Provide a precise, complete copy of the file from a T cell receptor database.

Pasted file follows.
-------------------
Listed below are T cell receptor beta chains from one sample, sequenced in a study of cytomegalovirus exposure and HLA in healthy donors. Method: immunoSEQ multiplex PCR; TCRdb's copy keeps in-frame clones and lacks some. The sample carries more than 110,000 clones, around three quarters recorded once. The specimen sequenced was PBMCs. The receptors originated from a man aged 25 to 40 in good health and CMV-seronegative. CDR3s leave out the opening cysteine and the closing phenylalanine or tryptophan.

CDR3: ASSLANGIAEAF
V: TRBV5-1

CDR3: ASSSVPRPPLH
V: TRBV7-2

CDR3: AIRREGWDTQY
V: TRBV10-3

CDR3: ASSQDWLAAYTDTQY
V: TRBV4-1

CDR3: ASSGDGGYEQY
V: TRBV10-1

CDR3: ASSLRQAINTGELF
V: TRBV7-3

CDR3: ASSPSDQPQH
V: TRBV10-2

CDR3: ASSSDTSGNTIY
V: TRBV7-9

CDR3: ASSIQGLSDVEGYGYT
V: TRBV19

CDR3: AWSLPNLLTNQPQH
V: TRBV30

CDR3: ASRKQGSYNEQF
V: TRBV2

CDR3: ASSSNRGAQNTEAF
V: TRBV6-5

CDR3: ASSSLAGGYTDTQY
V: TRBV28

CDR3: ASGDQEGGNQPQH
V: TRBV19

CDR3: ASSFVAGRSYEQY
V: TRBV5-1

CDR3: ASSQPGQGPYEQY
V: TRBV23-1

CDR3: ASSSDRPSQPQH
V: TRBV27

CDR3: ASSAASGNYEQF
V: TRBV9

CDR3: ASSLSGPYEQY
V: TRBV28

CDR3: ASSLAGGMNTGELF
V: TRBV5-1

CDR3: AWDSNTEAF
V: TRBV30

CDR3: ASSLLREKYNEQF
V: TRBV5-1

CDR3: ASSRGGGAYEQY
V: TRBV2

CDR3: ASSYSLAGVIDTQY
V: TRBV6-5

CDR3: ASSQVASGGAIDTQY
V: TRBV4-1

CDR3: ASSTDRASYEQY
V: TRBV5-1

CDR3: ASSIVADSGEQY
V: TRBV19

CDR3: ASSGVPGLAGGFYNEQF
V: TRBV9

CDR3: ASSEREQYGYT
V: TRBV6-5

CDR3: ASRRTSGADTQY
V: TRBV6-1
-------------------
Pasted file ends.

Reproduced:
Listed below are T cell receptor beta chains from one sample, sequenced in a study of cytomegalovirus exposure and HLA in healthy donors. Method: immunoSEQ multiplex PCR; TCRdb's copy keeps in-frame clones and lacks some. The sample carries more than 110,000 clones, around three quarters recorded once. The specimen sequenced was PBMCs. The receptors originated from a man aged 25 to 40 in good health and CMV-seronegative. CDR3s leave out the opening cysteine and the closing phenylalanine or tryptophan.

CDR3: ASSLANGIAEAF
V: TRBV5-1

CDR3: ASSSVPRPPLH
V: TRBV7-2

CDR3: AIRREGWDTQY
V: TRBV10-3

CDR3: ASSQDWLAAYTDTQY
V: TRBV4-1

CDR3: ASSGDGGYEQY
V: TRBV10-1

CDR3: ASSLRQAINTGELF
V: TRBV7-3

CDR3: ASSPSDQPQH
V: TRBV10-2

CDR3: ASSSDTSGNTIY
V: TRBV7-9

CDR3: ASSIQGLSDVEGYGYT
V: TRBV19

CDR3: AWSLPNLLTNQPQH
V: TRBV30

CDR3: ASRKQGSYNEQF
V: TRBV2

CDR3: ASSSNRGAQNTEAF
V: TRBV6-5

CDR3: ASSSLAGGYTDTQY
V: TRBV28

CDR3: ASGDQEGGNQPQH
V: TRBV19

CDR3: ASSFVAGRSYEQY
V: TRBV5-1

CDR3: ASSQPGQGPYEQY
V: TRBV23-1

CDR3: ASSSDRPSQPQH
V: TRBV27

CDR3: ASSAASGNYEQF
V: TRBV9

CDR3: ASSLSGPYEQY
V: TRBV28

CDR3: ASSLAGGMNTGELF
V: TRBV5-1

CDR3: AWDSNTEAF
V: TRBV30

CDR3: ASSLLREKYNEQF
V: TRBV5-1

CDR3: ASSRGGGAYEQY
V: TRBV2

CDR3: ASSYSLAGVIDTQY
V: TRBV6-5

CDR3: ASSQVASGGAIDTQY
V: TRBV4-1

CDR3: ASSTDRASYEQY
V: TRBV5-1

CDR3: ASSIVADSGEQY
V: TRBV19

CDR3: ASSGVPGLAGGFYNEQF
V: TRBV9

CDR3: ASSEREQYGYT
V: TRBV6-5

CDR3: ASRRTSGADTQY
V: TRBV6-1